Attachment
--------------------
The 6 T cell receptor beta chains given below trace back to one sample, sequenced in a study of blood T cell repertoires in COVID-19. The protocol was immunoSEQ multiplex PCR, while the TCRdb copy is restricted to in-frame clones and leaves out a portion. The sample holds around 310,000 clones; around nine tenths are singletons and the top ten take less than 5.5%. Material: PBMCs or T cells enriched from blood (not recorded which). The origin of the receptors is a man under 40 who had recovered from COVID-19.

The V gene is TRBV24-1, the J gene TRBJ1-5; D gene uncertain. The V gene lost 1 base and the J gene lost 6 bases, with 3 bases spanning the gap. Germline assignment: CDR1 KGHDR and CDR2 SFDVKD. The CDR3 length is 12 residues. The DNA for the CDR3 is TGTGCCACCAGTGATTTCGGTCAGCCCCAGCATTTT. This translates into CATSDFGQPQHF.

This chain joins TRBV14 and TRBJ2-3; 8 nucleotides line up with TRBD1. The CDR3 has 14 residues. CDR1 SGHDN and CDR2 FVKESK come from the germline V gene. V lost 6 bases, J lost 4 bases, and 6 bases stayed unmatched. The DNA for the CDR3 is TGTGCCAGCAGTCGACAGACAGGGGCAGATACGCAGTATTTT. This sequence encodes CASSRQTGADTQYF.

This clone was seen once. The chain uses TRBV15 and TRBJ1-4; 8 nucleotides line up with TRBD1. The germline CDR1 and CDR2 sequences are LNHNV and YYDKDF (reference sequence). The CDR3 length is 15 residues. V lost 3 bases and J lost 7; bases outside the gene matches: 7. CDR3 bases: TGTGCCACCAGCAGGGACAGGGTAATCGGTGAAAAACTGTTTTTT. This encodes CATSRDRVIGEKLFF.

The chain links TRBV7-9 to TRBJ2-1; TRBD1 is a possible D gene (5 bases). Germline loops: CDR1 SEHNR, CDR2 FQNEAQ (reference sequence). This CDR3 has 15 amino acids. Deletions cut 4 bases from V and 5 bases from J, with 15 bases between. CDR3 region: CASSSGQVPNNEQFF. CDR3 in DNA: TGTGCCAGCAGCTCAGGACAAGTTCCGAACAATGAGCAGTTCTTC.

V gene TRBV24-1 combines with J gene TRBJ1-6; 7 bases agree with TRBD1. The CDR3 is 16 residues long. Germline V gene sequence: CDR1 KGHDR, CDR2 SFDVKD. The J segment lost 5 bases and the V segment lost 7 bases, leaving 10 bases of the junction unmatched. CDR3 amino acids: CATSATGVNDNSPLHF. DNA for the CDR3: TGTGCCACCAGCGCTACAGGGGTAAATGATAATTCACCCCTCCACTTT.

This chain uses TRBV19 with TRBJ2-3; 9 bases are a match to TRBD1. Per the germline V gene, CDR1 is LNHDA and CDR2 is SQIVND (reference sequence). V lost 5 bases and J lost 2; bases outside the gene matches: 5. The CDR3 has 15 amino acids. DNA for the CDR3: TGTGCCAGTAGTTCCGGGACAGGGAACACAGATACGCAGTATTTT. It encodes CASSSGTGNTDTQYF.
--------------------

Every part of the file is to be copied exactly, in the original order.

The 6 T cell receptor beta chains given below trace back to one sample, sequenced in a study of blood T cell repertoires in COVID-19. The protocol was immunoSEQ multiplex PCR, while the TCRdb copy is restricted to in-frame clones and leaves out a portion. The sample holds around 310,000 clones; around nine tenths are singletons and the top ten take less than 5.5%. Material: PBMCs or T cells enriched from blood (not recorded which). The origin of the receptors is a man under 40 who had recovered from COVID-19.

The V gene is TRBV24-1, the J gene TRBJ1-5; D gene uncertain. The V gene lost 1 base and the J gene lost 6 bases, with 3 bases spanning the gap. Germline assignment: CDR1 KGHDR and CDR2 SFDVKD. The CDR3 length is 12 residues. The DNA for the CDR3 is TGTGCCACCAGTGATTTCGGTCAGCCCCAGCATTTT. This translates into CATSDFGQPQHF.

This chain joins TRBV14 and TRBJ2-3; 8 nucleotides line up with TRBD1. The CDR3 has 14 residues. CDR1 SGHDN and CDR2 FVKESK come from the germline V gene. V lost 6 bases, J lost 4 bases, and 6 bases stayed unmatched. The DNA for the CDR3 is TGTGCCAGCAGTCGACAGACAGGGGCAGATACGCAGTATTTT. This sequence encodes CASSRQTGADTQYF.

This clone was seen once. The chain uses TRBV15 and TRBJ1-4; 8 nucleotides line up with TRBD1. The germline CDR1 and CDR2 sequences are LNHNV and YYDKDF (reference sequence). The CDR3 length is 15 residues. V lost 3 bases and J lost 7; bases outside the gene matches: 7. CDR3 bases: TGTGCCACCAGCAGGGACAGGGTAATCGGTGAAAAACTGTTTTTT. This encodes CATSRDRVIGEKLFF.

The chain links TRBV7-9 to TRBJ2-1; TRBD1 is a possible D gene (5 bases). Germline loops: CDR1 SEHNR, CDR2 FQNEAQ (reference sequence). This CDR3 has 15 amino acids. Deletions cut 4 bases from V and 5 bases from J, with 15 bases between. CDR3 region: CASSSGQVPNNEQFF. CDR3 in DNA: TGTGCCAGCAGCTCAGGACAAGTTCCGAACAATGAGCAGTTCTTC.

V gene TRBV24-1 combines with J gene TRBJ1-6; 7 bases agree with TRBD1. The CDR3 is 16 residues long. Germline V gene sequence: CDR1 KGHDR, CDR2 SFDVKD. The J segment lost 5 bases and the V segment lost 7 bases, leaving 10 bases of the junction unmatched. CDR3 amino acids: CATSATGVNDNSPLHF. DNA for the CDR3: TGTGCCACCAGCGCTACAGGGGTAAATGATAATTCACCCCTCCACTTT.

This chain uses TRBV19 with TRBJ2-3; 9 bases are a match to TRBD1. Per the germline V gene, CDR1 is LNHDA and CDR2 is SQIVND (reference sequence). V lost 5 bases and J lost 2; bases outside the gene matches: 5. The CDR3 has 15 amino acids. DNA for the CDR3: TGTGCCAGTAGTTCCGGGACAGGGAACACAGATACGCAGTATTTT. It encodes CASSSGTGNTDTQYF.